Day 82 “Now you know…”

hankI had something that I wanted to write about today but it is going to take longer than I have!  I went to Hank Aaron Stadium, which was right off Satchel Page Drive in Mobile, Alabama, last night to see the Bay Bears play the Mississippi Braves.  The two Braves pitchers were on fire and only allowed one hit and no runs beating the Bay Bears, 2-0.  I enjoyed the game and I liked how the stadium was laid out.  They had all the luxury boxes on the field level and the stands above it.  It was an older stadium but it seemed clean and well taken care of. There was not a lot of people in the stands since it was a mid-week game. However, I did get two balls. I chased after the one and found the other one right next to it, it was labeled  “Minor League Practice Ball” – hey I will take it!  Makes for a good story!

I have been reading the book, “Watching Baseball Smarter” by Zack Hample, before the games.  I have to say that I have learned a lot from this book!  It says that Zack “…is an obsessed fan who regularly writes about minor league baseball.  He has collected more than 7,000 baseballs from major league games”, he sounds like my kind of guy!  Last night I learned that catchers can be called for a “balk”. Something new because I didn’t know this. “The catcher must keep at least one foot within the catcher’s box until the pitcher releases the ball.  If he doesn’t, the ump will charge him with a catcher’s balk, so he stands and extends one arm to give the pitcher a wide target.”

I also read in Zack’s book that a batter at times will tap his helmet twice to let the second base umpire know he is in his sight line. The umpire will then re-position himself.  I finally learned how they calculated On-Base Percentage (OBP) and Slugging Percentage (SLG). We all have seen them on the scoreboard but did you really know what they meant or how they came up with the percentage.  I have been around baseball for a  long time and all I knew was, the higher the better!  This is where I start feeling like a fraud, I need Eggo again!  Therefore,  here goes the formula for  “On Base Percentage”:  “Add the player’s hits, walks, and times hit by a pitch.  Write that number and keep it separate. Now figure out a second number by adding his at-bats, walks, times hit by a pitch, and sacrifice files.  Write this new number after the first number and stick a division sign in the middle.   That’ll give you his on-base percentage.  (Anything above .400 is fantastic.)  Here’s the formula: (H+BB+HP) / (AB+BB+HP+SF).”  Joey Votto, first baseman for the Cincinnati Reds. is the current active MLB leader in OBP, with a career mark of .4193, so that means he gets on base almost 42% of the time!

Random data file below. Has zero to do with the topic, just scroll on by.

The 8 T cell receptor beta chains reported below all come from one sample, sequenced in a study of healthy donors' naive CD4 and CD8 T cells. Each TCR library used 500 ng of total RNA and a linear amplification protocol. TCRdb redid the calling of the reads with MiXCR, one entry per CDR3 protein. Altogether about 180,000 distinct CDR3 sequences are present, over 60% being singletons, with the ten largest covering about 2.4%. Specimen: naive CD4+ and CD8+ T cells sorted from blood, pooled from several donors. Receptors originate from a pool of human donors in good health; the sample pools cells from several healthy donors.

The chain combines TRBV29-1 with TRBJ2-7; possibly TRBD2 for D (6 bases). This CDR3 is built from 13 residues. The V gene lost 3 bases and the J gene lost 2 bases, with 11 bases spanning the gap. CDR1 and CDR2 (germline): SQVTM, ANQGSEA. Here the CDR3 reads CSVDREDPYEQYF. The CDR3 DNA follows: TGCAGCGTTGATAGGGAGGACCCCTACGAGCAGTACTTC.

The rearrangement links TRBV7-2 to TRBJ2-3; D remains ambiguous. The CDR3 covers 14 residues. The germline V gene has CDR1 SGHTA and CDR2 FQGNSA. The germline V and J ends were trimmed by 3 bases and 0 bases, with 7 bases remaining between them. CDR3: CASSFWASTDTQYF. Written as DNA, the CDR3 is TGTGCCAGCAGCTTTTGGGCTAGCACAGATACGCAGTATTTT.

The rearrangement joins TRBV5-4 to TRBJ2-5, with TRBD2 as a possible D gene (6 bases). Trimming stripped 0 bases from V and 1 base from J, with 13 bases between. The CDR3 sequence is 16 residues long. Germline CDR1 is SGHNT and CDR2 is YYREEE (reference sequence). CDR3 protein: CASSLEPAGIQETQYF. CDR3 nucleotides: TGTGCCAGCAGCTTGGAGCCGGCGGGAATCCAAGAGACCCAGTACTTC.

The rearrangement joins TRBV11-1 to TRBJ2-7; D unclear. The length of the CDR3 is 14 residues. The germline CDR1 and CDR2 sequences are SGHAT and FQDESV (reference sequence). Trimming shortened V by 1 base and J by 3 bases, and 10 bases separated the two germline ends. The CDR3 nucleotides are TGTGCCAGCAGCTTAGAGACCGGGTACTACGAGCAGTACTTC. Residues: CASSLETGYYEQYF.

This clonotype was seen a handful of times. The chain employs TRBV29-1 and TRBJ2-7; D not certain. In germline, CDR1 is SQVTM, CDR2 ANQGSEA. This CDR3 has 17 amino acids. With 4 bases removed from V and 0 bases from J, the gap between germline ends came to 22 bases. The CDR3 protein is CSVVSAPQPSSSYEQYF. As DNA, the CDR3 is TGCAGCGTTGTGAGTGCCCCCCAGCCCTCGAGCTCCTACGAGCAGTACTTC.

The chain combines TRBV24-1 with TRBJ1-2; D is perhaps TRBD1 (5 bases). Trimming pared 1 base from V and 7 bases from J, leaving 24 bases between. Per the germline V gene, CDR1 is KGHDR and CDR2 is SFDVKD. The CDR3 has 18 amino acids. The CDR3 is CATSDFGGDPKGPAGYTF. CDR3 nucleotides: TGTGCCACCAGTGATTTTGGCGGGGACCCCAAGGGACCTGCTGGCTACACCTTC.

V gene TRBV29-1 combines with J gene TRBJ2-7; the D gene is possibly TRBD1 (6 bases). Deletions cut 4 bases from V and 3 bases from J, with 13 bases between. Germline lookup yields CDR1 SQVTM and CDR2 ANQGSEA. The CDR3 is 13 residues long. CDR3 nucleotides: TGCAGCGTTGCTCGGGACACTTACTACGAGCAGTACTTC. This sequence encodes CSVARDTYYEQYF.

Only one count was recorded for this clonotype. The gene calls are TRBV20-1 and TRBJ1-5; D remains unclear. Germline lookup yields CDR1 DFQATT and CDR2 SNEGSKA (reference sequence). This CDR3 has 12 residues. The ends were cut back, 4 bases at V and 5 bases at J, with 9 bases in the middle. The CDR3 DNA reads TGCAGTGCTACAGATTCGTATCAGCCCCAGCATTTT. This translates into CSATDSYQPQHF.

Slugging Percentage (SLG) is a little easier to understand.  Divide the players total bases by his at-bats is all you have to do. “Total bases are the number of bases resulting in hits; a single is one base, a double is two, and so on.  The simple formula is TB/AB, but first you might have to some arithmetic to figure out the number of total bases.”  Anybody that is above a .500 slugging percentage is good, .550 is great, and above .600 is extraordinary, since only a few do it each season.  As of today, the Colorado Rockies as a team has a .506 slugging percentage, which is very good!  They hit just as many extra base hits as they do singles.

I love Zack’s book and I highly recommend it. I hoped you enjoyed a few of the nuggets I pulled out of it. If you want to order one, click – Watching Baseball Smarter. I don’t get any royalties so I have no ulterior motive.  I am also reading some historical books on the integration of baseball in the south, Mr. Willie really got me interested.  I love that I learning all of this!

If you enjoy this story and you would like to help me complete the “Baseball in America Tour 2014”, which is roughly 265 days, please click on the following link to see how you can help at http://www.baseballbuddha.com/sponsor.html. Please share this on your Facebook page and Twitter. I appreciate all the help I can get!

 

 

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